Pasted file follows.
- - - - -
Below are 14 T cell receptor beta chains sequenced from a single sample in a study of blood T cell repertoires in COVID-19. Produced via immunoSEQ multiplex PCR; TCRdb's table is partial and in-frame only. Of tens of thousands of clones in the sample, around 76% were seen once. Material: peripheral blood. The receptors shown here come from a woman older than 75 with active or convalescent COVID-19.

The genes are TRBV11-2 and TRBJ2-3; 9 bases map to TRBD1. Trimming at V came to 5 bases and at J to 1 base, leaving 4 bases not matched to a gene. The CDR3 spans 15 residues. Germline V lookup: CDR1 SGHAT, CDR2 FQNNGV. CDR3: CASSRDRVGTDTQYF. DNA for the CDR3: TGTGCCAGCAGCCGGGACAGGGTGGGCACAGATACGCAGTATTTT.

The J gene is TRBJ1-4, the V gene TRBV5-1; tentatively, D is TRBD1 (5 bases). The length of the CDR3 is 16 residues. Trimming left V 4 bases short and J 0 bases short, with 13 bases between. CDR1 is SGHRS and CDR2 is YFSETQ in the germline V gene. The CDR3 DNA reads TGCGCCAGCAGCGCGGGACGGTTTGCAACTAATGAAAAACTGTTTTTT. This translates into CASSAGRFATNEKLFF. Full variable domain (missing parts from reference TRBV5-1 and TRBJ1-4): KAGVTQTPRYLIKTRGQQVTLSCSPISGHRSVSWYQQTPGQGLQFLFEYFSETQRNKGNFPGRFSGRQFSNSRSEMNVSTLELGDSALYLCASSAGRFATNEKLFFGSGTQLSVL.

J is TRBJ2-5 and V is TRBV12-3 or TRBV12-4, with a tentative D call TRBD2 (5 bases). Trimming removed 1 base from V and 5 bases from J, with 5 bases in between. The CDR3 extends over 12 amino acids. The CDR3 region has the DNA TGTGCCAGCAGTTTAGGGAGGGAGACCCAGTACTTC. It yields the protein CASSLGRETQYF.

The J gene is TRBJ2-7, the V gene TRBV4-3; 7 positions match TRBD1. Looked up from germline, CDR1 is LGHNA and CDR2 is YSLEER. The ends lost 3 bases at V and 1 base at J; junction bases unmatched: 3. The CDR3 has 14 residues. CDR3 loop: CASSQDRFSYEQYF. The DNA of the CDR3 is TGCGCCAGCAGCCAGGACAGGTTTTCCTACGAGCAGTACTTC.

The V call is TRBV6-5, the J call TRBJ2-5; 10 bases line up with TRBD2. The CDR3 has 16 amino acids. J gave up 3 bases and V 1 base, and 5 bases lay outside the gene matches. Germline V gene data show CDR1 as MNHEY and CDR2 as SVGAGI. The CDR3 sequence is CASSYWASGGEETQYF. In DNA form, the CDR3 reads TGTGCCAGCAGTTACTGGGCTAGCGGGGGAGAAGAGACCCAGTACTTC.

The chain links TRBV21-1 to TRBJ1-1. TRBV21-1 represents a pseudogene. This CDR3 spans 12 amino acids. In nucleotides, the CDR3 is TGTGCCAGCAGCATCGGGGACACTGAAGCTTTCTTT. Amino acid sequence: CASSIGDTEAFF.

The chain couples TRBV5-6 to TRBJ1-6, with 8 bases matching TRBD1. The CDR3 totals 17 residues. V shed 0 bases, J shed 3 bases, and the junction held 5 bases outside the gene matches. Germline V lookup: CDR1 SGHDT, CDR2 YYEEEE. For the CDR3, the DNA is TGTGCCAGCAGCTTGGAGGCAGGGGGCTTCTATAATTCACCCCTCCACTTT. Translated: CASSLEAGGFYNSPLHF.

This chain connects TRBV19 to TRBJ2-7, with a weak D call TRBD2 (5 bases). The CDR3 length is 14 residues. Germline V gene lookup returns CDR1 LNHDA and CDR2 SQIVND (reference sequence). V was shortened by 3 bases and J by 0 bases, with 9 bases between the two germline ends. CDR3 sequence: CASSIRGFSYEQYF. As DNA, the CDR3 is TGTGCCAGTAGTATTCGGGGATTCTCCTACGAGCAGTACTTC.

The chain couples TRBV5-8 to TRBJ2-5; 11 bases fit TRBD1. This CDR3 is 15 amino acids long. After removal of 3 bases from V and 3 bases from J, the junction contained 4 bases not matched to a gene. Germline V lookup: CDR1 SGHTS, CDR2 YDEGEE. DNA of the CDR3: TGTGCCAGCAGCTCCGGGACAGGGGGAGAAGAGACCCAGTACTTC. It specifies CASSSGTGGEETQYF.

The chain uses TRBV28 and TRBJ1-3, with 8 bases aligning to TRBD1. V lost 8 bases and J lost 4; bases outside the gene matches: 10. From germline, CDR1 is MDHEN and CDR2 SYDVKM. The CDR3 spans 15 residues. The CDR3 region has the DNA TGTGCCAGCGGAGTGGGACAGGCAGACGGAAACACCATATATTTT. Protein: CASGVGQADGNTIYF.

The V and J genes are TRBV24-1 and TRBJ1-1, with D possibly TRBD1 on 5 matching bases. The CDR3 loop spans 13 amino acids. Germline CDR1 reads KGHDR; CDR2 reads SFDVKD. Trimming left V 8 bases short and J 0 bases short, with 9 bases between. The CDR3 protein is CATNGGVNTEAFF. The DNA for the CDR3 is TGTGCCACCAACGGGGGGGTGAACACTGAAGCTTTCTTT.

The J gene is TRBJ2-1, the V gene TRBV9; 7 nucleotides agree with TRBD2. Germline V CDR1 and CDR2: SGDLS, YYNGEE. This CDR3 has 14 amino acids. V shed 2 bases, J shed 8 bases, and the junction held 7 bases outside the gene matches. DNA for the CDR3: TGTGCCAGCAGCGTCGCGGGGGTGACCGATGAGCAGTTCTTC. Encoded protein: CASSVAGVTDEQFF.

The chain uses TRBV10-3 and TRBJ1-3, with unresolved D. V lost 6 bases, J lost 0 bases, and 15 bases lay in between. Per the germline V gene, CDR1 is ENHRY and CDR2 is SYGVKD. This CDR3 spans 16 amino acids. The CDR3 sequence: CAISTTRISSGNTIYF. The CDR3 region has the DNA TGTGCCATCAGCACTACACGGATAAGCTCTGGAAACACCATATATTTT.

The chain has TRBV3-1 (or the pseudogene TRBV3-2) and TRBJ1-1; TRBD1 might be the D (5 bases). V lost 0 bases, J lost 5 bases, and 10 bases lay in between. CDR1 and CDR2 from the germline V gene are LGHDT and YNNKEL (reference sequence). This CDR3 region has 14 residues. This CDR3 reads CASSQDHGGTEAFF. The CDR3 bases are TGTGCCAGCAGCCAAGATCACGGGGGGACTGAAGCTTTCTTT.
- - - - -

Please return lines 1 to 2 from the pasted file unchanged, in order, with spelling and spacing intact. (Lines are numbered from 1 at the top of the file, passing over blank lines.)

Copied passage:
Below are 14 T cell receptor beta chains sequenced from a single sample in a study of blood T cell repertoires in COVID-19. Produced via immunoSEQ multiplex PCR; TCRdb's table is partial and in-frame only. Of tens of thousands of clones in the sample, around 76% were seen once. Material: peripheral blood. The receptors shown here come from a woman older than 75 with active or convalescent COVID-19.

The genes are TRBV11-2 and TRBJ2-3; 9 bases map to TRBD1. Trimming at V came to 5 bases and at J to 1 base, leaving 4 bases not matched to a gene. The CDR3 spans 15 residues. Germline V lookup: CDR1 SGHAT, CDR2 FQNNGV. CDR3: CASSRDRVGTDTQYF. DNA for the CDR3: TGTGCCAGCAGCCGGGACAGGGTGGGCACAGATACGCAGTATTTT.